Is there a type of product do you want to sell? Should the company be small or mid-sized? Do you want to stay in a specific domain? Are there particular buyers you want to target? What’s the company culture? What stage of a company interests you?
What about a considering career path in the decision?
Most salespeople want a shortcut to the CRO position which, as we discussed, can be risky. A great question people should ask themselves is, “If I take this opportunity, how will it help me in the following opportunity?”
If you want to build a career, you have to think about more than just the financial side of a new opportunity and what product or industry you want. Do you know your career goals? If so, what is the ideal career path to reach your goal? What steps do you need to take? Discover how your next move will help you develop as a rep or a leader so a few years from now you can take the next step in the career path toward your ultimate goal.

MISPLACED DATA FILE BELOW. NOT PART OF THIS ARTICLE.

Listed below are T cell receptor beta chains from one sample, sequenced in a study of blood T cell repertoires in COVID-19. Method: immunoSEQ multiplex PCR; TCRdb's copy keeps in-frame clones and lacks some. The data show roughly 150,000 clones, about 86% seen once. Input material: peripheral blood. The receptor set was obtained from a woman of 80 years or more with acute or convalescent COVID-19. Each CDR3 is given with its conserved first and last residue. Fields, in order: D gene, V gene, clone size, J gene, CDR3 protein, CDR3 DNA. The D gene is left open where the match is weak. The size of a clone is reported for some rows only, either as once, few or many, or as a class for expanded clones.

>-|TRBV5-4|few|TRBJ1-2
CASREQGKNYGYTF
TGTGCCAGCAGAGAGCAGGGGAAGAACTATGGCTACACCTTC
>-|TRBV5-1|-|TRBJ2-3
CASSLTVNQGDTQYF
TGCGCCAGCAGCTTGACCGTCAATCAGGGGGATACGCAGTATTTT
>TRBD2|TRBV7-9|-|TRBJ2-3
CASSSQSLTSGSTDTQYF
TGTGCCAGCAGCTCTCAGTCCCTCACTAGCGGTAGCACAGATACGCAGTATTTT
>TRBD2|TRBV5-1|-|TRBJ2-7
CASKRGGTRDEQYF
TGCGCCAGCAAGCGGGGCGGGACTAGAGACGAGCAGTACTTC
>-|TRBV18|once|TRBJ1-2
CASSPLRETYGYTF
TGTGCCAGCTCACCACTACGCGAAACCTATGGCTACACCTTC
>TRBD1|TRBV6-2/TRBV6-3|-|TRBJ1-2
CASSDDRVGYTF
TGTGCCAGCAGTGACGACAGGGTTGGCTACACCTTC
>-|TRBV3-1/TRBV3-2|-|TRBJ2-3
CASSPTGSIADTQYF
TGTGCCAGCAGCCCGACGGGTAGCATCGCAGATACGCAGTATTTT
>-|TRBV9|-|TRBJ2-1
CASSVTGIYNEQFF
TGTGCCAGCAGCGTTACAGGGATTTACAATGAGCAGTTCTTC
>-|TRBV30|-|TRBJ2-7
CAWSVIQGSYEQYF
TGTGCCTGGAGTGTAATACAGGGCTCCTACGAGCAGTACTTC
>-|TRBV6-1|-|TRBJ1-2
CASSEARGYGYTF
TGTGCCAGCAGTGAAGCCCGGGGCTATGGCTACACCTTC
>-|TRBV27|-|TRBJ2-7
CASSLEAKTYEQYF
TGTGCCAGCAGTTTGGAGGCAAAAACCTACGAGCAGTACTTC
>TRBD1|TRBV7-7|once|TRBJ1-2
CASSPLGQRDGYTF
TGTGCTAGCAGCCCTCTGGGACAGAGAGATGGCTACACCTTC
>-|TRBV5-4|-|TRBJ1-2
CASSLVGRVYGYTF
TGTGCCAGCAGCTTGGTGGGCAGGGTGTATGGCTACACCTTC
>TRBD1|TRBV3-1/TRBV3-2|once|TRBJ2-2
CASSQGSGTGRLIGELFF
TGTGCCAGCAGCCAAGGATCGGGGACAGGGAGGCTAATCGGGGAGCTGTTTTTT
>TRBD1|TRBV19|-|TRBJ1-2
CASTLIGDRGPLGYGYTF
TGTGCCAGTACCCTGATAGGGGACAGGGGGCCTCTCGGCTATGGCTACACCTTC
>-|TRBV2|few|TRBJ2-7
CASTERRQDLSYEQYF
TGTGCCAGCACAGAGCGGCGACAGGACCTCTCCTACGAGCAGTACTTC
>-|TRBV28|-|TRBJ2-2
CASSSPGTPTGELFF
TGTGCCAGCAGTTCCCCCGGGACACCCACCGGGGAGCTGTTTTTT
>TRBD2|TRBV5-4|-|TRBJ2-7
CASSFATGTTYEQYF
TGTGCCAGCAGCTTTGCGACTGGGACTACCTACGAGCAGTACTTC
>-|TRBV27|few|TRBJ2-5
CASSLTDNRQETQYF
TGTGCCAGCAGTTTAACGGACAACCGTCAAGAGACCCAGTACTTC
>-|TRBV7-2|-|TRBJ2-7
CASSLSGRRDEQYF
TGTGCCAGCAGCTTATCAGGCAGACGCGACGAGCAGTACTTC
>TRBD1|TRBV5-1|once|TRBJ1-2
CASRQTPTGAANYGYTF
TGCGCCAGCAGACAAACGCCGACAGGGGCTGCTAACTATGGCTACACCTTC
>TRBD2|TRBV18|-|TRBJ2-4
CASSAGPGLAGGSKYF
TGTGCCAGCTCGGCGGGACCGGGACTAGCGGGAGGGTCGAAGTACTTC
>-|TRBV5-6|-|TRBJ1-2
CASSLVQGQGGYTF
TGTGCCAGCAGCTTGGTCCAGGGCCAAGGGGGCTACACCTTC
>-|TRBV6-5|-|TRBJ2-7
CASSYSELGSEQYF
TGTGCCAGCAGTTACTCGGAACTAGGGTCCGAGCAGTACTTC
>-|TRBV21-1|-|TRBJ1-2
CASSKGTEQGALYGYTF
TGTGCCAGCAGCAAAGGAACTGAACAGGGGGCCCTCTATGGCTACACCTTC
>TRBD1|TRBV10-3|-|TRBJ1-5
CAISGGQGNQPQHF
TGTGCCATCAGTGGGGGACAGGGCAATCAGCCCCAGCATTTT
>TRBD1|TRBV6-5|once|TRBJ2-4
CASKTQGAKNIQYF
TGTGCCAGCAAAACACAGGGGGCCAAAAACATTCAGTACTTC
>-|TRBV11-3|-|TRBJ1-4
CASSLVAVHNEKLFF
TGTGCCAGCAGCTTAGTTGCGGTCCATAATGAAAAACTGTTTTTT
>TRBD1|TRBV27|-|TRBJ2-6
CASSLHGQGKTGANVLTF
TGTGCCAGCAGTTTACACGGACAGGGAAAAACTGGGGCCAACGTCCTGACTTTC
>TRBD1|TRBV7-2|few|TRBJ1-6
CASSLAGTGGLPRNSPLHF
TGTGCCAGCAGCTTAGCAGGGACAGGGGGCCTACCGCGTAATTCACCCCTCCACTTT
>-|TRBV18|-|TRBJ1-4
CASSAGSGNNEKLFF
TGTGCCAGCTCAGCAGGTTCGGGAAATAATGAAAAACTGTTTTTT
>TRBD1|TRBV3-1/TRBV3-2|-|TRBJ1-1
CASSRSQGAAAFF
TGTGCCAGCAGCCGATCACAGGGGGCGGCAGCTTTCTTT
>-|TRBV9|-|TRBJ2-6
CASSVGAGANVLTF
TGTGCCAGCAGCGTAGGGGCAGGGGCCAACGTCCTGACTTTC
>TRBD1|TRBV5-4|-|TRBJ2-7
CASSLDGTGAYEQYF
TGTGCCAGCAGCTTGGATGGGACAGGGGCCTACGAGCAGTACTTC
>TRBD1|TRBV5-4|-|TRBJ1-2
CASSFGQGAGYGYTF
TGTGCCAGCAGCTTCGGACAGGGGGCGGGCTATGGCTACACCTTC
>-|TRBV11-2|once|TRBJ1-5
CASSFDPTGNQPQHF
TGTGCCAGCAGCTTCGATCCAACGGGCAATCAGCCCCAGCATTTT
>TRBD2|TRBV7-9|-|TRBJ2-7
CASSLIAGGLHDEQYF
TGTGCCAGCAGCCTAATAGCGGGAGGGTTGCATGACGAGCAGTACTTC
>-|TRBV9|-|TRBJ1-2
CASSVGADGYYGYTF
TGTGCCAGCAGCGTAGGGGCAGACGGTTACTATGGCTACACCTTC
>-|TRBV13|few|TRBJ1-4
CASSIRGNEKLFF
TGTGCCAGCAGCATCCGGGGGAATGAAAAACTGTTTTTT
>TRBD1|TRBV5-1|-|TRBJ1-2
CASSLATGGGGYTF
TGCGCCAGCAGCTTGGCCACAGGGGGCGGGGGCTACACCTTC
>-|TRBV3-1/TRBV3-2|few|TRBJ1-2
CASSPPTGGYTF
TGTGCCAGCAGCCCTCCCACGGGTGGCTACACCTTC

What other mistakes do people make when reviewing the company?
They place an inordinate amount of weight on the VC firm that invested in the company. Why does it matter which big-name venture firm invested? So what? The majority of investments VC’s make fail miserably. Depending upon the data you research, around 80% of all VC investments fail. VC’s get to make eight investment mistakes and can still look like heroes, if one or two become winners. When you change jobs, you get one shot, not ten. So, pick your next opportunity carefully.
Being careful is especially true during the early funding rounds of a company. CB Insights tracked more than 1,100 tech companies that raised seed rounds in the US in 2008-2010. Less than half managed to obtain a second round of funding. Two of every three companies end up either dead or just self-sustaining, and less than one percent became unicorns.